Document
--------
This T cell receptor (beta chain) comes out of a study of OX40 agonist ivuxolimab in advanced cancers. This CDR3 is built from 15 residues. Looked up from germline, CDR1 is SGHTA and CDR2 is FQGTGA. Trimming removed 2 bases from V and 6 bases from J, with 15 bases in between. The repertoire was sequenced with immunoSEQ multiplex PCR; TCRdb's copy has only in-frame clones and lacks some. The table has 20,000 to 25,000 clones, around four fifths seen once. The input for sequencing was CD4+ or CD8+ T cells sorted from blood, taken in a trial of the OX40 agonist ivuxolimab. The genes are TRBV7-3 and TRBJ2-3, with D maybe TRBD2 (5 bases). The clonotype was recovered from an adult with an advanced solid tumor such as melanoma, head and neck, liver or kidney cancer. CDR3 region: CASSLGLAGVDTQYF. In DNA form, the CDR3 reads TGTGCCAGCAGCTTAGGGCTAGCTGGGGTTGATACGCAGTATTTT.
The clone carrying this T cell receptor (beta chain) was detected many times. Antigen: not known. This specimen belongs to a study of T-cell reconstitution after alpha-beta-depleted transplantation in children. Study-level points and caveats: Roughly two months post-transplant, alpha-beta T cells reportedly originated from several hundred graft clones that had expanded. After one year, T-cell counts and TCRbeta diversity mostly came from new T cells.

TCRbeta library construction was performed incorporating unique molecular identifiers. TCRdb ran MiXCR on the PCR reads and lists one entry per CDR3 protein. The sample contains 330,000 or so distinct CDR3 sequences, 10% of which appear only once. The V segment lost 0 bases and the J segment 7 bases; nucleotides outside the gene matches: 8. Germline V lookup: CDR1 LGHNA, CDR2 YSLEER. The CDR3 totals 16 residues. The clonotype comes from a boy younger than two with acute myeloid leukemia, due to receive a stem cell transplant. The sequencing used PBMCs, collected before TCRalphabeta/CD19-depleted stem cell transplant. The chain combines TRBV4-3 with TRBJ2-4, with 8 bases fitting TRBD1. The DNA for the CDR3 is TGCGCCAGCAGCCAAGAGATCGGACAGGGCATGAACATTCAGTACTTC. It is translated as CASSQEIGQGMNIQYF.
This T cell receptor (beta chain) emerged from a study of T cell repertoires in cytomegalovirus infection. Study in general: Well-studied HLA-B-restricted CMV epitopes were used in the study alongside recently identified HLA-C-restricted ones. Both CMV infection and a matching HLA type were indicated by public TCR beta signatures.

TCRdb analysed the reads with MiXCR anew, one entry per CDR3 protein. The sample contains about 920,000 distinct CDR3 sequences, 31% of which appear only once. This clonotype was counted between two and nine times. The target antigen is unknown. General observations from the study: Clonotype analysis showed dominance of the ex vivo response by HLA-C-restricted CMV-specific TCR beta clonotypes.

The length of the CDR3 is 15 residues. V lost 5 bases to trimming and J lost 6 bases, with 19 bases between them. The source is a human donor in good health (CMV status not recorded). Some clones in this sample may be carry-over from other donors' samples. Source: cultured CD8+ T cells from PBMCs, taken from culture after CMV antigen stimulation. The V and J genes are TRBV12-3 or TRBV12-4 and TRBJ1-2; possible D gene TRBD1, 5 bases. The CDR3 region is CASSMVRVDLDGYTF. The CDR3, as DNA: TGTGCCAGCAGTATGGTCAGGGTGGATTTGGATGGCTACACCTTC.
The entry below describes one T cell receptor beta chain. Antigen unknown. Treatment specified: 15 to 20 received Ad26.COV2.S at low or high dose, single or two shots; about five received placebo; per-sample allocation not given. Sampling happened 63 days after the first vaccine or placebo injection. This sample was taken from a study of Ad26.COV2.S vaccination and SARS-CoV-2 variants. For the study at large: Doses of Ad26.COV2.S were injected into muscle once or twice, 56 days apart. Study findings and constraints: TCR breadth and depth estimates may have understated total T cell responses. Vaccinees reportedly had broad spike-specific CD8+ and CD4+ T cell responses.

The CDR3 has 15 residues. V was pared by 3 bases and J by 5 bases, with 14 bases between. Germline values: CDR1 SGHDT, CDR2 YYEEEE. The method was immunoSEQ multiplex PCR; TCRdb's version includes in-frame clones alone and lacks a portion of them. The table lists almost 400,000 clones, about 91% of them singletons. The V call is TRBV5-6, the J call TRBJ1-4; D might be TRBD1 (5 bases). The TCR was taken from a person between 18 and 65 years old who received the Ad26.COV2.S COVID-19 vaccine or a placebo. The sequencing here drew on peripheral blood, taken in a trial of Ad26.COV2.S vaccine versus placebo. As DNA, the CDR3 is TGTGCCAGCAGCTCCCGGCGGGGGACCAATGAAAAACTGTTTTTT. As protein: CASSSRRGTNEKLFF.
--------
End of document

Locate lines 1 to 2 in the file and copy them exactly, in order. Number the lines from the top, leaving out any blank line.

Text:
This T cell receptor (beta chain) comes out of a study of OX40 agonist ivuxolimab in advanced cancers. This CDR3 is built from 15 residues. Looked up from germline, CDR1 is SGHTA and CDR2 is FQGTGA. Trimming removed 2 bases from V and 6 bases from J, with 15 bases in between. The repertoire was sequenced with immunoSEQ multiplex PCR; TCRdb's copy has only in-frame clones and lacks some. The table has 20,000 to 25,000 clones, around four fifths seen once. The input for sequencing was CD4+ or CD8+ T cells sorted from blood, taken in a trial of the OX40 agonist ivuxolimab. The genes are TRBV7-3 and TRBJ2-3, with D maybe TRBD2 (5 bases). The clonotype was recovered from an adult with an advanced solid tumor such as melanoma, head and neck, liver or kidney cancer. CDR3 region: CASSLGLAGVDTQYF. In DNA form, the CDR3 reads TGTGCCAGCAGCTTAGGGCTAGCTGGGGTTGATACGCAGTATTTT.
The clone carrying this T cell receptor (beta chain) was detected many times. Antigen: not known. This specimen belongs to a study of T-cell reconstitution after alpha-beta-depleted transplantation in children. Study-level points and caveats: Roughly two months post-transplant, alpha-beta T cells reportedly originated from several hundred graft clones that had expanded. After one year, T-cell counts and TCRbeta diversity mostly came from new T cells.